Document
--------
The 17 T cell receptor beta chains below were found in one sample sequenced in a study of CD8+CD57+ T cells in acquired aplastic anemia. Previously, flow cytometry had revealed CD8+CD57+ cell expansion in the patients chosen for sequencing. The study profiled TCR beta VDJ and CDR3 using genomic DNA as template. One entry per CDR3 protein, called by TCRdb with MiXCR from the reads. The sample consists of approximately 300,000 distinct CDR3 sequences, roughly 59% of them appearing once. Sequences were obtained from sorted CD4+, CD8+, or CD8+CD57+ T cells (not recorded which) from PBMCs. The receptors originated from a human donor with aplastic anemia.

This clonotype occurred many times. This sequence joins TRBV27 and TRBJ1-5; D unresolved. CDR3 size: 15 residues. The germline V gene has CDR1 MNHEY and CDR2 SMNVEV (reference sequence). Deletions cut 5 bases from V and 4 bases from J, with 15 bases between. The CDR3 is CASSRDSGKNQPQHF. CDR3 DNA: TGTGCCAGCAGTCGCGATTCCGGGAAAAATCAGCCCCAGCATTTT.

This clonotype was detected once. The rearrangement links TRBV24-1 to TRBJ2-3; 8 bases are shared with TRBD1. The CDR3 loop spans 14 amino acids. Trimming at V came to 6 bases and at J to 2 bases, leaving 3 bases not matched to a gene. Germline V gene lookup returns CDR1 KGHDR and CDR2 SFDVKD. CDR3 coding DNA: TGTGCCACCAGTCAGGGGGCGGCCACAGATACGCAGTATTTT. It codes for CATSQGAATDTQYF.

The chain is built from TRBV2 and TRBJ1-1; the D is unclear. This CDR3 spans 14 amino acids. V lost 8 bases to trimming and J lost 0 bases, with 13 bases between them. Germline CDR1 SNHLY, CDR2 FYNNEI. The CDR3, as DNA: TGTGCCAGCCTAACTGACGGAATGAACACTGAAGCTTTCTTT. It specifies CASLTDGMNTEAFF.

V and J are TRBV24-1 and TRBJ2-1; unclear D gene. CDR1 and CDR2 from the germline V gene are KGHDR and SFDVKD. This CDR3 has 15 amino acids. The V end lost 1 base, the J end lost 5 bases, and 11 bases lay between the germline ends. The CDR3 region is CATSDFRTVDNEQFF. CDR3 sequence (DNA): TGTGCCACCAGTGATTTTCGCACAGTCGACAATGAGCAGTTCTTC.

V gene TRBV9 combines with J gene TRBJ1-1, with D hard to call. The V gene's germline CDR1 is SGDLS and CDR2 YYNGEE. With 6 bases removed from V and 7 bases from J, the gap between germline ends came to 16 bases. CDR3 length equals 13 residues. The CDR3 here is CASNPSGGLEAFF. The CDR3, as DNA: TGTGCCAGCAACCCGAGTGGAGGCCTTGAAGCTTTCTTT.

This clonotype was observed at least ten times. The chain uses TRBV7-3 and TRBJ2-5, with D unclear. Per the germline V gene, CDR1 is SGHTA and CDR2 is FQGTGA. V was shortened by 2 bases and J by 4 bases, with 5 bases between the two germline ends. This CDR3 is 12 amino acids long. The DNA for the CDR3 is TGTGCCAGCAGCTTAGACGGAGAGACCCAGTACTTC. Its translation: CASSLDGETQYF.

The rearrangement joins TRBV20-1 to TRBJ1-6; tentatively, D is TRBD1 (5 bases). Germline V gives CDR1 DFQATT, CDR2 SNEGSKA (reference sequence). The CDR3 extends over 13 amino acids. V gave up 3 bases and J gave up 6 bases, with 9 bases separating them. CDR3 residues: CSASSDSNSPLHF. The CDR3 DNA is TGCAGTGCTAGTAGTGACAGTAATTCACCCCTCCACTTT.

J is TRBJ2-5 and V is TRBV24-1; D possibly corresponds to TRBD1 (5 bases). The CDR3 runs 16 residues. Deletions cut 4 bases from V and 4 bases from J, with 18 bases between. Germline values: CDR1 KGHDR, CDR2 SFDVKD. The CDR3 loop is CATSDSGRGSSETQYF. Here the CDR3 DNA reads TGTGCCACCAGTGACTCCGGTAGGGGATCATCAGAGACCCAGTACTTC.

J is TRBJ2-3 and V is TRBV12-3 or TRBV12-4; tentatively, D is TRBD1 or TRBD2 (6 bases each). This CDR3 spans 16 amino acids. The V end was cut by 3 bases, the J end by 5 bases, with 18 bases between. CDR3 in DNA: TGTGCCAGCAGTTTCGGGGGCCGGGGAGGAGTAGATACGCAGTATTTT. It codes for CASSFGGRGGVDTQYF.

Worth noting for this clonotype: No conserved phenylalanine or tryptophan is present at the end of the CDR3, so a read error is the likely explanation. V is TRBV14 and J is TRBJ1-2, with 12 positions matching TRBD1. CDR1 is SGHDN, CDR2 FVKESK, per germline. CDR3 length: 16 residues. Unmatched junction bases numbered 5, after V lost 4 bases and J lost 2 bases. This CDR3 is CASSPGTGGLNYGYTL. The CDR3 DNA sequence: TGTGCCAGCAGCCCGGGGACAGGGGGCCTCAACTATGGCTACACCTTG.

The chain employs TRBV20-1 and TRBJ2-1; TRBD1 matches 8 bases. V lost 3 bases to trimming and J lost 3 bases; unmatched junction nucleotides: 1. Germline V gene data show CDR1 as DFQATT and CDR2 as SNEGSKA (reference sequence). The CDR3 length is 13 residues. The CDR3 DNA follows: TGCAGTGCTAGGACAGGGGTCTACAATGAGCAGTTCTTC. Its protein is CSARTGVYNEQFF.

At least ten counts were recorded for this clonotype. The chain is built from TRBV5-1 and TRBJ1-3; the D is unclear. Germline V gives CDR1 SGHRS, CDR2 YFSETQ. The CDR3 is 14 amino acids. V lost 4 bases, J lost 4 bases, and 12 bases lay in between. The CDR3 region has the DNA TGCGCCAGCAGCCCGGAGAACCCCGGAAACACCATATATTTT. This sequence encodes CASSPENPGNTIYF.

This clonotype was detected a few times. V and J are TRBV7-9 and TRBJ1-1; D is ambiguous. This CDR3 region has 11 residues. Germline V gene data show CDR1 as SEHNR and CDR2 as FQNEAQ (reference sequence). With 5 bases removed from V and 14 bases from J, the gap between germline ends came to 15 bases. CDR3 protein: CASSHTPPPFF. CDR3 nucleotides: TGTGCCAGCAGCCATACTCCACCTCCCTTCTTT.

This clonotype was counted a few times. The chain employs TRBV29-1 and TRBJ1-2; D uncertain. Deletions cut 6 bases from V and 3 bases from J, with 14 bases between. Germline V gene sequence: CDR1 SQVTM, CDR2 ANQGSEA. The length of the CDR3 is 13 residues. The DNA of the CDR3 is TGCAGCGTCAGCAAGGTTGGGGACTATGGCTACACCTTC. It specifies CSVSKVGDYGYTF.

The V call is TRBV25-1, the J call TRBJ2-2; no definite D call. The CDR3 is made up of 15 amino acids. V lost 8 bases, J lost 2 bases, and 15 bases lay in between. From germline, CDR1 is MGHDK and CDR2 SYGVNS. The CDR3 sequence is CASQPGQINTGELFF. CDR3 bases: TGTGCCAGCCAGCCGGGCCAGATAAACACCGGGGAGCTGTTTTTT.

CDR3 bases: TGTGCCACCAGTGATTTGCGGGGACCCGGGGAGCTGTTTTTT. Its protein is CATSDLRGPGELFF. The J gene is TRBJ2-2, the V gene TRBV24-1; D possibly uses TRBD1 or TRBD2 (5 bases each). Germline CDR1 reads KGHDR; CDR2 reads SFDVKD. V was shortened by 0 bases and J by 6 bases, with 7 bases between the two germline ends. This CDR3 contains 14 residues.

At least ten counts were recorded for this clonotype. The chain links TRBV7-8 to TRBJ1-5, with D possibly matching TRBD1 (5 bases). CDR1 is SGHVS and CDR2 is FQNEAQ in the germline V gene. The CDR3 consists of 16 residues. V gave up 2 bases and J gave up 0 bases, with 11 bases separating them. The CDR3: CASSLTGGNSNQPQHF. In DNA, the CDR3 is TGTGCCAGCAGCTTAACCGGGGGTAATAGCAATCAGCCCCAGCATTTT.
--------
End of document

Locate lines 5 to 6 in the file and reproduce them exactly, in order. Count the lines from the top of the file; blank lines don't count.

V and J are TRBV24-1 and TRBJ2-1; unclear D gene. CDR1 and CDR2 from the germline V gene are KGHDR and SFDVKD. This CDR3 has 15 amino acids. The V end lost 1 base, the J end lost 5 bases, and 11 bases lay between the germline ends. The CDR3 region is CATSDFRTVDNEQFF. CDR3 sequence (DNA): TGTGCCACCAGTGATTTTCGCACAGTCGACAATGAGCAGTTCTTC.

V gene TRBV9 combines with J gene TRBJ1-1, with D hard to call. The V gene's germline CDR1 is SGDLS and CDR2 YYNGEE. With 6 bases removed from V and 7 bases from J, the gap between germline ends came to 16 bases. CDR3 length equals 13 residues. The CDR3 here is CASNPSGGLEAFF. The CDR3, as DNA: TGTGCCAGCAACCCGAGTGGAGGCCTTGAAGCTTTCTTT.